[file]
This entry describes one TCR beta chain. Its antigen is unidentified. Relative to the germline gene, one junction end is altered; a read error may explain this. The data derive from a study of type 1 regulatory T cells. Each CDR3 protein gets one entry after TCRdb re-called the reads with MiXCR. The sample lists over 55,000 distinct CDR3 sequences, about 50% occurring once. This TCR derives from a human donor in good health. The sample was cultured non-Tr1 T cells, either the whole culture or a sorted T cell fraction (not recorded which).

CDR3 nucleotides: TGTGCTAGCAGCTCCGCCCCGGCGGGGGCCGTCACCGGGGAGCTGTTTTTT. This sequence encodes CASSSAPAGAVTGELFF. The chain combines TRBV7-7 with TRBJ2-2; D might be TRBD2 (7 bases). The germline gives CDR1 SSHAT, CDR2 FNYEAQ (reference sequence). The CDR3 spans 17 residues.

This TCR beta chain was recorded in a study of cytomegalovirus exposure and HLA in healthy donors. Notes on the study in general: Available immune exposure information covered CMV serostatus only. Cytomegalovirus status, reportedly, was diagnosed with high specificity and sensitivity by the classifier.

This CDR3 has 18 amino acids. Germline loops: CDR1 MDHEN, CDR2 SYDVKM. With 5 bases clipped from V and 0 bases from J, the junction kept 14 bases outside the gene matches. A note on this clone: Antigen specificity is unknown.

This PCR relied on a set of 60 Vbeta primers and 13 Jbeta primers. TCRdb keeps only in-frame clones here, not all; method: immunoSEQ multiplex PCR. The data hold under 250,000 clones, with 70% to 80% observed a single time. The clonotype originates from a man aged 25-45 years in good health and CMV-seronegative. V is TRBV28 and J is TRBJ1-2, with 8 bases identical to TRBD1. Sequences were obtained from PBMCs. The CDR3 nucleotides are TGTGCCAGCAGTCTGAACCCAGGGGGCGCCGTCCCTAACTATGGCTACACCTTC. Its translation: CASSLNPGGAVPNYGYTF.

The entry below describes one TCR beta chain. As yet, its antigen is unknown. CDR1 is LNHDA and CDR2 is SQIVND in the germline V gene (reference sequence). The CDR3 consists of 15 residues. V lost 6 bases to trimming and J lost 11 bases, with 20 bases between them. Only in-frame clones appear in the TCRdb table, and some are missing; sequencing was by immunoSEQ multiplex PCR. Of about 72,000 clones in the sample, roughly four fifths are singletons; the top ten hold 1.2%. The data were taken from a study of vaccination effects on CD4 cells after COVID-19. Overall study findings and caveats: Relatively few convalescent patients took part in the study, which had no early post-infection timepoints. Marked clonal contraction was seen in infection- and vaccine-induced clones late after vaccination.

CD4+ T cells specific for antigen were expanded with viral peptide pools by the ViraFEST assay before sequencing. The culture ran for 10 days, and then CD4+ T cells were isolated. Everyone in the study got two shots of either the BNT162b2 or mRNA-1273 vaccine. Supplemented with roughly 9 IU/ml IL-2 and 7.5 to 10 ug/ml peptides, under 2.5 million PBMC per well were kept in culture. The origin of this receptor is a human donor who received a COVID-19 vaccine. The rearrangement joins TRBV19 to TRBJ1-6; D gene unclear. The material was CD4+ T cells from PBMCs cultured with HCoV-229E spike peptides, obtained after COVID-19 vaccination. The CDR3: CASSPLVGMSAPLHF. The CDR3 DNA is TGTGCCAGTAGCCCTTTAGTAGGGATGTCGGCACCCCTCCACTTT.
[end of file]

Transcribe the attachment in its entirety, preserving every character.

This entry describes one TCR beta chain. Its antigen is unidentified. Relative to the germline gene, one junction end is altered; a read error may explain this. The data derive from a study of type 1 regulatory T cells. Each CDR3 protein gets one entry after TCRdb re-called the reads with MiXCR. The sample lists over 55,000 distinct CDR3 sequences, about 50% occurring once. This TCR derives from a human donor in good health. The sample was cultured non-Tr1 T cells, either the whole culture or a sorted T cell fraction (not recorded which).

CDR3 nucleotides: TGTGCTAGCAGCTCCGCCCCGGCGGGGGCCGTCACCGGGGAGCTGTTTTTT. This sequence encodes CASSSAPAGAVTGELFF. The chain combines TRBV7-7 with TRBJ2-2; D might be TRBD2 (7 bases). The germline gives CDR1 SSHAT, CDR2 FNYEAQ (reference sequence). The CDR3 spans 17 residues.

This TCR beta chain was recorded in a study of cytomegalovirus exposure and HLA in healthy donors. Notes on the study in general: Available immune exposure information covered CMV serostatus only. Cytomegalovirus status, reportedly, was diagnosed with high specificity and sensitivity by the classifier.

This CDR3 has 18 amino acids. Germline loops: CDR1 MDHEN, CDR2 SYDVKM. With 5 bases clipped from V and 0 bases from J, the junction kept 14 bases outside the gene matches. A note on this clone: Antigen specificity is unknown.

This PCR relied on a set of 60 Vbeta primers and 13 Jbeta primers. TCRdb keeps only in-frame clones here, not all; method: immunoSEQ multiplex PCR. The data hold under 250,000 clones, with 70% to 80% observed a single time. The clonotype originates from a man aged 25-45 years in good health and CMV-seronegative. V is TRBV28 and J is TRBJ1-2, with 8 bases identical to TRBD1. Sequences were obtained from PBMCs. The CDR3 nucleotides are TGTGCCAGCAGTCTGAACCCAGGGGGCGCCGTCCCTAACTATGGCTACACCTTC. Its translation: CASSLNPGGAVPNYGYTF.

The entry below describes one TCR beta chain. As yet, its antigen is unknown. CDR1 is LNHDA and CDR2 is SQIVND in the germline V gene (reference sequence). The CDR3 consists of 15 residues. V lost 6 bases to trimming and J lost 11 bases, with 20 bases between them. Only in-frame clones appear in the TCRdb table, and some are missing; sequencing was by immunoSEQ multiplex PCR. Of about 72,000 clones in the sample, roughly four fifths are singletons; the top ten hold 1.2%. The data were taken from a study of vaccination effects on CD4 cells after COVID-19. Overall study findings and caveats: Relatively few convalescent patients took part in the study, which had no early post-infection timepoints. Marked clonal contraction was seen in infection- and vaccine-induced clones late after vaccination.

CD4+ T cells specific for antigen were expanded with viral peptide pools by the ViraFEST assay before sequencing. The culture ran for 10 days, and then CD4+ T cells were isolated. Everyone in the study got two shots of either the BNT162b2 or mRNA-1273 vaccine. Supplemented with roughly 9 IU/ml IL-2 and 7.5 to 10 ug/ml peptides, under 2.5 million PBMC per well were kept in culture. The origin of this receptor is a human donor who received a COVID-19 vaccine. The rearrangement joins TRBV19 to TRBJ1-6; D gene unclear. The material was CD4+ T cells from PBMCs cultured with HCoV-229E spike peptides, obtained after COVID-19 vaccination. The CDR3: CASSPLVGMSAPLHF. The CDR3 DNA is TGTGCCAGTAGCCCTTTAGTAGGGATGTCGGCACCCCTCCACTTT.